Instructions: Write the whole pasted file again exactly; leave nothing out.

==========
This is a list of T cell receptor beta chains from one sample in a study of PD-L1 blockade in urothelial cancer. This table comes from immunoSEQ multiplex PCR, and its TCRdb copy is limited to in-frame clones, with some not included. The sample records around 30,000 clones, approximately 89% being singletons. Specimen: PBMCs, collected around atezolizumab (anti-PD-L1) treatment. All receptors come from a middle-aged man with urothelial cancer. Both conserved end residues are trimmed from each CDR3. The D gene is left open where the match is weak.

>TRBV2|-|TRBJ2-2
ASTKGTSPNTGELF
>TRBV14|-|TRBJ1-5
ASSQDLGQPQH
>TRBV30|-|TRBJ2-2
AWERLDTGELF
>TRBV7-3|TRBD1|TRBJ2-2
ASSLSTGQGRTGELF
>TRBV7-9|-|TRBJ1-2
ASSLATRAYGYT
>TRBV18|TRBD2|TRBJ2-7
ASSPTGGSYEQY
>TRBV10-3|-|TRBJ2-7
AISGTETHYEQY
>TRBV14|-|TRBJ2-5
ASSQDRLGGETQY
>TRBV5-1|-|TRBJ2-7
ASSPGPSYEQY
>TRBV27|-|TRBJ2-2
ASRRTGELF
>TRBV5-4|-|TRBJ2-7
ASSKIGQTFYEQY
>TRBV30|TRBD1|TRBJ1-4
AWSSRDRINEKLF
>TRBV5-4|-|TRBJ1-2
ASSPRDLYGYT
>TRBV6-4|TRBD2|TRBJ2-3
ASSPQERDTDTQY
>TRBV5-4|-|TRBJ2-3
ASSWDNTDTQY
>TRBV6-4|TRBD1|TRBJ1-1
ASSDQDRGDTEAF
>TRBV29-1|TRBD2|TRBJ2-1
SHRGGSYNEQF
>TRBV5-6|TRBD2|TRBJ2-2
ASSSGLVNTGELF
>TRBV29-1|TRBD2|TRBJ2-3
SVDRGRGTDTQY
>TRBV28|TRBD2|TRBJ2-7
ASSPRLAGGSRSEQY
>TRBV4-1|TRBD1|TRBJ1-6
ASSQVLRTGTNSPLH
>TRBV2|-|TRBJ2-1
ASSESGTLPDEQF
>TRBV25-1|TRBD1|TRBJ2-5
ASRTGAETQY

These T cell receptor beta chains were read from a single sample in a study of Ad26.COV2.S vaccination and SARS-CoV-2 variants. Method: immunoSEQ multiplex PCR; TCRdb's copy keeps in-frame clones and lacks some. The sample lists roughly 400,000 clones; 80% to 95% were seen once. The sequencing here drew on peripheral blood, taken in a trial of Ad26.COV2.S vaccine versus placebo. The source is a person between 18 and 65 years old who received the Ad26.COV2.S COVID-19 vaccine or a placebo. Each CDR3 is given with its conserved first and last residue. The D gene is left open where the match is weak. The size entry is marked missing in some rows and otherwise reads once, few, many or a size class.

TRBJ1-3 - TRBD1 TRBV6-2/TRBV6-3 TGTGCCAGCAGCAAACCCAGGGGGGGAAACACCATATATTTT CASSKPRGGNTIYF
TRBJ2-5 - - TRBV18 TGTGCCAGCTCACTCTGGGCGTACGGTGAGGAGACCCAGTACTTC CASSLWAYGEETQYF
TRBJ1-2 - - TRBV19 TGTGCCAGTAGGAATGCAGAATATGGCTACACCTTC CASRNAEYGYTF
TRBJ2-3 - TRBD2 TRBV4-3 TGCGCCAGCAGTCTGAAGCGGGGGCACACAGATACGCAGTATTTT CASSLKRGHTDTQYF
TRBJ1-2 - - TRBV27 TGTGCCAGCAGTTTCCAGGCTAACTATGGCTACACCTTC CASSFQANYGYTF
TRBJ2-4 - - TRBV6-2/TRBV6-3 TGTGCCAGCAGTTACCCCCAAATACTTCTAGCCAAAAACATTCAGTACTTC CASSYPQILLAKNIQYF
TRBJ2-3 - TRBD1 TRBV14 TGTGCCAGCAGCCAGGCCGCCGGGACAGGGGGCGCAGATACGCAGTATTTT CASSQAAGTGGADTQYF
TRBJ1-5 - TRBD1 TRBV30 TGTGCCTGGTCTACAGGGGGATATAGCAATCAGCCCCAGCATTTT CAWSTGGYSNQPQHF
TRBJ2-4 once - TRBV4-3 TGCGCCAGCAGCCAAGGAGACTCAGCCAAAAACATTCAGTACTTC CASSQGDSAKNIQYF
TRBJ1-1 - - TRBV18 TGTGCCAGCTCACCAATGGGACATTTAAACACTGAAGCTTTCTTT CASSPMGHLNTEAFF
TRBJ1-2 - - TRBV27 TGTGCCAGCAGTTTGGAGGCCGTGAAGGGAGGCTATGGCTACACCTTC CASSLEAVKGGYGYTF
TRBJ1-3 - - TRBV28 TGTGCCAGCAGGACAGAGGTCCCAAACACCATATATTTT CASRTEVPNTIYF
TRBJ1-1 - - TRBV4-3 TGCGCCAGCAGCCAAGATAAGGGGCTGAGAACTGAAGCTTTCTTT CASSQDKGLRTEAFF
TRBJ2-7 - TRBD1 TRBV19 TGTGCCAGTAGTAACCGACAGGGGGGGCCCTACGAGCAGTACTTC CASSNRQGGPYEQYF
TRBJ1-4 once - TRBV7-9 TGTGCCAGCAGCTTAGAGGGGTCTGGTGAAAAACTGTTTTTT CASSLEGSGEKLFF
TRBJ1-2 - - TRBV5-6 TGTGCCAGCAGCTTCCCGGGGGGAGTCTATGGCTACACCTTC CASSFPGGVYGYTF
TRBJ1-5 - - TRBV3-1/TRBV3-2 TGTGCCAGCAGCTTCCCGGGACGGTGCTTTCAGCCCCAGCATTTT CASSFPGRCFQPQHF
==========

This is a list of T cell receptor beta chains from one sample in a study of PD-L1 blockade in urothelial cancer. This table comes from immunoSEQ multiplex PCR, and its TCRdb copy is limited to in-frame clones, with some not included. The sample records around 30,000 clones, approximately 89% being singletons. Specimen: PBMCs, collected around atezolizumab (anti-PD-L1) treatment. All receptors come from a middle-aged man with urothelial cancer. Both conserved end residues are trimmed from each CDR3. The D gene is left open where the match is weak.

>TRBV2|-|TRBJ2-2
ASTKGTSPNTGELF
>TRBV14|-|TRBJ1-5
ASSQDLGQPQH
>TRBV30|-|TRBJ2-2
AWERLDTGELF
>TRBV7-3|TRBD1|TRBJ2-2
ASSLSTGQGRTGELF
>TRBV7-9|-|TRBJ1-2
ASSLATRAYGYT
>TRBV18|TRBD2|TRBJ2-7
ASSPTGGSYEQY
>TRBV10-3|-|TRBJ2-7
AISGTETHYEQY
>TRBV14|-|TRBJ2-5
ASSQDRLGGETQY
>TRBV5-1|-|TRBJ2-7
ASSPGPSYEQY
>TRBV27|-|TRBJ2-2
ASRRTGELF
>TRBV5-4|-|TRBJ2-7
ASSKIGQTFYEQY
>TRBV30|TRBD1|TRBJ1-4
AWSSRDRINEKLF
>TRBV5-4|-|TRBJ1-2
ASSPRDLYGYT
>TRBV6-4|TRBD2|TRBJ2-3
ASSPQERDTDTQY
>TRBV5-4|-|TRBJ2-3
ASSWDNTDTQY
>TRBV6-4|TRBD1|TRBJ1-1
ASSDQDRGDTEAF
>TRBV29-1|TRBD2|TRBJ2-1
SHRGGSYNEQF
>TRBV5-6|TRBD2|TRBJ2-2
ASSSGLVNTGELF
>TRBV29-1|TRBD2|TRBJ2-3
SVDRGRGTDTQY
>TRBV28|TRBD2|TRBJ2-7
ASSPRLAGGSRSEQY
>TRBV4-1|TRBD1|TRBJ1-6
ASSQVLRTGTNSPLH
>TRBV2|-|TRBJ2-1
ASSESGTLPDEQF
>TRBV25-1|TRBD1|TRBJ2-5
ASRTGAETQY

These T cell receptor beta chains were read from a single sample in a study of Ad26.COV2.S vaccination and SARS-CoV-2 variants. Method: immunoSEQ multiplex PCR; TCRdb's copy keeps in-frame clones and lacks some. The sample lists roughly 400,000 clones; 80% to 95% were seen once. The sequencing here drew on peripheral blood, taken in a trial of Ad26.COV2.S vaccine versus placebo. The source is a person between 18 and 65 years old who received the Ad26.COV2.S COVID-19 vaccine or a placebo. Each CDR3 is given with its conserved first and last residue. The D gene is left open where the match is weak. The size entry is marked missing in some rows and otherwise reads once, few, many or a size class.

TRBJ1-3 - TRBD1 TRBV6-2/TRBV6-3 TGTGCCAGCAGCAAACCCAGGGGGGGAAACACCATATATTTT CASSKPRGGNTIYF
TRBJ2-5 - - TRBV18 TGTGCCAGCTCACTCTGGGCGTACGGTGAGGAGACCCAGTACTTC CASSLWAYGEETQYF
TRBJ1-2 - - TRBV19 TGTGCCAGTAGGAATGCAGAATATGGCTACACCTTC CASRNAEYGYTF
TRBJ2-3 - TRBD2 TRBV4-3 TGCGCCAGCAGTCTGAAGCGGGGGCACACAGATACGCAGTATTTT CASSLKRGHTDTQYF
TRBJ1-2 - - TRBV27 TGTGCCAGCAGTTTCCAGGCTAACTATGGCTACACCTTC CASSFQANYGYTF
TRBJ2-4 - - TRBV6-2/TRBV6-3 TGTGCCAGCAGTTACCCCCAAATACTTCTAGCCAAAAACATTCAGTACTTC CASSYPQILLAKNIQYF
TRBJ2-3 - TRBD1 TRBV14 TGTGCCAGCAGCCAGGCCGCCGGGACAGGGGGCGCAGATACGCAGTATTTT CASSQAAGTGGADTQYF
TRBJ1-5 - TRBD1 TRBV30 TGTGCCTGGTCTACAGGGGGATATAGCAATCAGCCCCAGCATTTT CAWSTGGYSNQPQHF
TRBJ2-4 once - TRBV4-3 TGCGCCAGCAGCCAAGGAGACTCAGCCAAAAACATTCAGTACTTC CASSQGDSAKNIQYF
TRBJ1-1 - - TRBV18 TGTGCCAGCTCACCAATGGGACATTTAAACACTGAAGCTTTCTTT CASSPMGHLNTEAFF
TRBJ1-2 - - TRBV27 TGTGCCAGCAGTTTGGAGGCCGTGAAGGGAGGCTATGGCTACACCTTC CASSLEAVKGGYGYTF
TRBJ1-3 - - TRBV28 TGTGCCAGCAGGACAGAGGTCCCAAACACCATATATTTT CASRTEVPNTIYF
TRBJ1-1 - - TRBV4-3 TGCGCCAGCAGCCAAGATAAGGGGCTGAGAACTGAAGCTTTCTTT CASSQDKGLRTEAFF
TRBJ2-7 - TRBD1 TRBV19 TGTGCCAGTAGTAACCGACAGGGGGGGCCCTACGAGCAGTACTTC CASSNRQGGPYEQYF
TRBJ1-4 once - TRBV7-9 TGTGCCAGCAGCTTAGAGGGGTCTGGTGAAAAACTGTTTTTT CASSLEGSGEKLFF
TRBJ1-2 - - TRBV5-6 TGTGCCAGCAGCTTCCCGGGGGGAGTCTATGGCTACACCTTC CASSFPGGVYGYTF
TRBJ1-5 - - TRBV3-1/TRBV3-2 TGTGCCAGCAGCTTCCCGGGACGGTGCTTTCAGCCCCAGCATTTT CASSFPGRCFQPQHF